On Wednesday, oil prices fell after hitting a near two-and-a-half year high in the previous session as analysts said all good things must come to an end regardless of the supply outage in Libya and the North Sea.
Brent crude futures fell to $66.27 a barrel, a drop of 1.15 percent, at 1321 GMT after surpassing $67 for the first time since 2015 in the last session. U.S. West Texas Intermediate (WTI) crude futures were at $59.53 a barrel, down 44 cents from the previous session where it surpassed $60 a barrel for the first time since 2015.
Beginning Tuesday, Libya lost roughly 90,000 barrels per day (bpd) of crude oil supplies from an explosion to its pipeline supporting the Es Sider port. The Libyan outage added to the recent closure of Britain’s largest Forties pipeline. On Wednesday, Forties was pumping at half its typical capacity and its operator stated that it will resume full flows early into the new year. The Forties and Libyan outages total to roughly 500,000 bpd.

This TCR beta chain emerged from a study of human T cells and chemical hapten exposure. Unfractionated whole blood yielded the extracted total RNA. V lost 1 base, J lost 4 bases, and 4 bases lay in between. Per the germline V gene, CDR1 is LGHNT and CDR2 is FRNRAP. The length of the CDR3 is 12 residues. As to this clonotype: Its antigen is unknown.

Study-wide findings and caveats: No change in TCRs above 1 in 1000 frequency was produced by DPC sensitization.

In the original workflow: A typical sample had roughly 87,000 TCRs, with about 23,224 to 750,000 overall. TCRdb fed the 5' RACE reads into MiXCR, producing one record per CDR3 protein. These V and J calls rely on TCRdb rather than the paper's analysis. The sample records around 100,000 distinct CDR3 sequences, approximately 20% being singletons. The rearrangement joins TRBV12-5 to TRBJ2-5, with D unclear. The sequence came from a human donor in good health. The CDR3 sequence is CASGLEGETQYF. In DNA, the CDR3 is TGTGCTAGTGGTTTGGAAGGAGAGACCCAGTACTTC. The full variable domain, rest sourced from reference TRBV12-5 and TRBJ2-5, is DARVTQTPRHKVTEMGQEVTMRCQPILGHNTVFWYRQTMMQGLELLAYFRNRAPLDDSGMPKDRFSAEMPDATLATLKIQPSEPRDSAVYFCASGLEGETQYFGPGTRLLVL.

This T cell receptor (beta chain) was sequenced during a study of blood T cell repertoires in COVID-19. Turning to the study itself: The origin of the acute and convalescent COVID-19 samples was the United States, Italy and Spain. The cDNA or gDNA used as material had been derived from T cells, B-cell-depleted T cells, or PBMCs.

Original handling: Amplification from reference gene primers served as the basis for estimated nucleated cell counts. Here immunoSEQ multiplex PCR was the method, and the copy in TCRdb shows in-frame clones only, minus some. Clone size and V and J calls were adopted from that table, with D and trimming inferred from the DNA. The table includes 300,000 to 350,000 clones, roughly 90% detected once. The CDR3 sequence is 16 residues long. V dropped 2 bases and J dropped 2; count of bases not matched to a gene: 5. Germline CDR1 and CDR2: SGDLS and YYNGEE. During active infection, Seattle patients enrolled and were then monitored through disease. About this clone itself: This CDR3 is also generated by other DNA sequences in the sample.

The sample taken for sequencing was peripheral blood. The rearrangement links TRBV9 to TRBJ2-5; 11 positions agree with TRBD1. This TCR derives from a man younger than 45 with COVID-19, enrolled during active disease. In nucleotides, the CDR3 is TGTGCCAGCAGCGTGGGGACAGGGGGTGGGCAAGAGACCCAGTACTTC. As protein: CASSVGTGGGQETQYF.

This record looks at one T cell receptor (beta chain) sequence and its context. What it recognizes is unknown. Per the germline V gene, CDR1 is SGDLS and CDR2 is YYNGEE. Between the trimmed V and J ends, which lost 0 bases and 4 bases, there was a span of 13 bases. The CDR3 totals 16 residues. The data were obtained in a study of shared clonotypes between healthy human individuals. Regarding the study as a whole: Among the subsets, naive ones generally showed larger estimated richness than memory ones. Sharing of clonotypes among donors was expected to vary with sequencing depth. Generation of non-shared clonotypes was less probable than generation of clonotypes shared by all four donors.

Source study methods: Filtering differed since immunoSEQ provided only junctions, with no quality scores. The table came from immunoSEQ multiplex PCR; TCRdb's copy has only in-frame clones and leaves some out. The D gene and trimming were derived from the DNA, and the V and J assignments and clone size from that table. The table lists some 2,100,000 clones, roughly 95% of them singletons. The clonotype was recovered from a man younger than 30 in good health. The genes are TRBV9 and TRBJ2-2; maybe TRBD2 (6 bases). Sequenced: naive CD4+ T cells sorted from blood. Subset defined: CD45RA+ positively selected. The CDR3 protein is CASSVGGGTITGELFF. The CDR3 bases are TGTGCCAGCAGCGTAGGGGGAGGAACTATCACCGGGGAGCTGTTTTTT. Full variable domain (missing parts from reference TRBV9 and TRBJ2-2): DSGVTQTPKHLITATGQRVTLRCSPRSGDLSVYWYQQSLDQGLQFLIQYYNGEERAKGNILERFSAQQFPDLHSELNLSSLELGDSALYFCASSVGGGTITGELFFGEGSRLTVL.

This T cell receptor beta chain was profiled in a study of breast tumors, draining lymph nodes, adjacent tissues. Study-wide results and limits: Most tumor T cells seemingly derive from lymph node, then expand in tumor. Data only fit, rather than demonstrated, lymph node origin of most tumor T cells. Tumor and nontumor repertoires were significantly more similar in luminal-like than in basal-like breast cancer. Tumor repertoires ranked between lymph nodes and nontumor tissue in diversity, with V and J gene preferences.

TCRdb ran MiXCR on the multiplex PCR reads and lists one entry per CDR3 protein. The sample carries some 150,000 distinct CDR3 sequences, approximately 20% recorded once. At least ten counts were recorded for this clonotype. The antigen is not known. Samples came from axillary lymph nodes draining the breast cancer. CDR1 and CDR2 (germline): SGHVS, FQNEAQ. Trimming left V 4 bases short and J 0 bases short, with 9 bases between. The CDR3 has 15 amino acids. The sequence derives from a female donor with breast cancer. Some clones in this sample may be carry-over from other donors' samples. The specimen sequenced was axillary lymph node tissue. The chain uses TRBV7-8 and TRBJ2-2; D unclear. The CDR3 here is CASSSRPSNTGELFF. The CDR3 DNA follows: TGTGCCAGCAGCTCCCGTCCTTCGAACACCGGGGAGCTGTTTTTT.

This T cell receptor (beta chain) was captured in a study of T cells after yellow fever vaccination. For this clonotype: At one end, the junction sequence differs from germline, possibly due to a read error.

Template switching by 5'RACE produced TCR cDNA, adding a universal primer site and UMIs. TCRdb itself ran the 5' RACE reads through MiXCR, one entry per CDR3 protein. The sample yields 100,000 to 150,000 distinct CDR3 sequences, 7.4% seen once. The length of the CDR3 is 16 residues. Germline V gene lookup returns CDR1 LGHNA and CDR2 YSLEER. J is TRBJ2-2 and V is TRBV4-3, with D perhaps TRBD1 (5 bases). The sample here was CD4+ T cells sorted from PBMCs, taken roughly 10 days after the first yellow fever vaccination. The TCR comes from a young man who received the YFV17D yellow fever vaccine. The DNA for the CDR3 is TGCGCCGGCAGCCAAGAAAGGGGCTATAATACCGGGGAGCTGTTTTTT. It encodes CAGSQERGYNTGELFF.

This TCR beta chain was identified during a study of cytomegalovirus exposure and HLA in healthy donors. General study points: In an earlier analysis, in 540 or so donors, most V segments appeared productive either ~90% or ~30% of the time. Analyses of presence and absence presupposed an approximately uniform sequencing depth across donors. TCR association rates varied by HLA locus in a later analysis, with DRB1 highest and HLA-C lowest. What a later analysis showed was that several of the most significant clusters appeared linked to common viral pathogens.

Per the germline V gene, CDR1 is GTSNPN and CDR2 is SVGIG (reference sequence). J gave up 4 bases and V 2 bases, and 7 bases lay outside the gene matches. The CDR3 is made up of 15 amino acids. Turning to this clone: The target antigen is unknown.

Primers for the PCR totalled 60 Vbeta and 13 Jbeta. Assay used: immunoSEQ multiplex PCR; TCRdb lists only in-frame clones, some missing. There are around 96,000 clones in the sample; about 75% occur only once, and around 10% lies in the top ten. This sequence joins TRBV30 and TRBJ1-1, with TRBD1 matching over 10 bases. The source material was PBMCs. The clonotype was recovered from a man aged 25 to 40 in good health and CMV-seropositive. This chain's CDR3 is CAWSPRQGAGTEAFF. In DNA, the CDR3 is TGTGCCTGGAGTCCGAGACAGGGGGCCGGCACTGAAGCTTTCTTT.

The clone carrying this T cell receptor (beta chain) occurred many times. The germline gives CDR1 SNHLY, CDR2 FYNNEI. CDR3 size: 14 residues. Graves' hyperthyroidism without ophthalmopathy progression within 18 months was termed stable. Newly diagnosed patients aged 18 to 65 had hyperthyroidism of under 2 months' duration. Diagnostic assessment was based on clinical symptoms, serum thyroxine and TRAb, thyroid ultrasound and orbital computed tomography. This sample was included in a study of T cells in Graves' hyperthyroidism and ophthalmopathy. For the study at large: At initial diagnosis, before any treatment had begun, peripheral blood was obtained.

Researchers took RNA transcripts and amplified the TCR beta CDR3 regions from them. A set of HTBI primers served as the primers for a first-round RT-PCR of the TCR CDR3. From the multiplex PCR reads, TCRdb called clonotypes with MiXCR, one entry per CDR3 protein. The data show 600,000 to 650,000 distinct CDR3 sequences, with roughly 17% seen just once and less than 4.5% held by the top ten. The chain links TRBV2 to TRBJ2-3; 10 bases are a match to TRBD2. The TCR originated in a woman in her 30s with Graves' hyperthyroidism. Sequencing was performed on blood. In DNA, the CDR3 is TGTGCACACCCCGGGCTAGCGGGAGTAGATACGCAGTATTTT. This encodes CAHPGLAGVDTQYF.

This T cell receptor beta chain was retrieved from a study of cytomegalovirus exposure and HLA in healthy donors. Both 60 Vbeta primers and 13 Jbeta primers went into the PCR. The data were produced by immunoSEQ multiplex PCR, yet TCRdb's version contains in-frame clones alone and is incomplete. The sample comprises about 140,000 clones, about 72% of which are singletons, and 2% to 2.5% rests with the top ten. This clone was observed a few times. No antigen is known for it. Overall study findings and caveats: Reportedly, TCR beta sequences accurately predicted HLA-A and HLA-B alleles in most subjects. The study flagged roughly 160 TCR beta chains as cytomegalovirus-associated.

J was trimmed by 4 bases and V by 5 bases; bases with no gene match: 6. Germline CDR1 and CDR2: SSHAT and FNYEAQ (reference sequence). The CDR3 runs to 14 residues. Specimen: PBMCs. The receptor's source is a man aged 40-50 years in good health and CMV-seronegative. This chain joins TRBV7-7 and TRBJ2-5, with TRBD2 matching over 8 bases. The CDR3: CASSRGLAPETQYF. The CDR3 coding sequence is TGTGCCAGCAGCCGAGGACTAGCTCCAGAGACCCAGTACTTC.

Oil markets have significantly strengthened this year due to the efforts of the supply cuts led by the Organization of the Petroleum Exporting Countries (OPEC) as well as non-OPEC producer Russia.
Data from the U.S. Energy Information Administration (EIA) revealed that after 2015’s widespread oversupply, the global oil markets progressively started to balance the following year and begun to indicate a slight supply shortage for 2017. EIA data suggests a minor supply shortage of 180,000 bpd for the first quarter of 2018.
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A major influence that is offsetting the efforts of the OPEC and Russia to support oil prices is the surge in U.S. oil production. Since mid-2016, U.S. production has increased over 16 percent and is nearing 10 million bpd. The most recent U.S. production figures are due to be announced on Thursday by the EIA.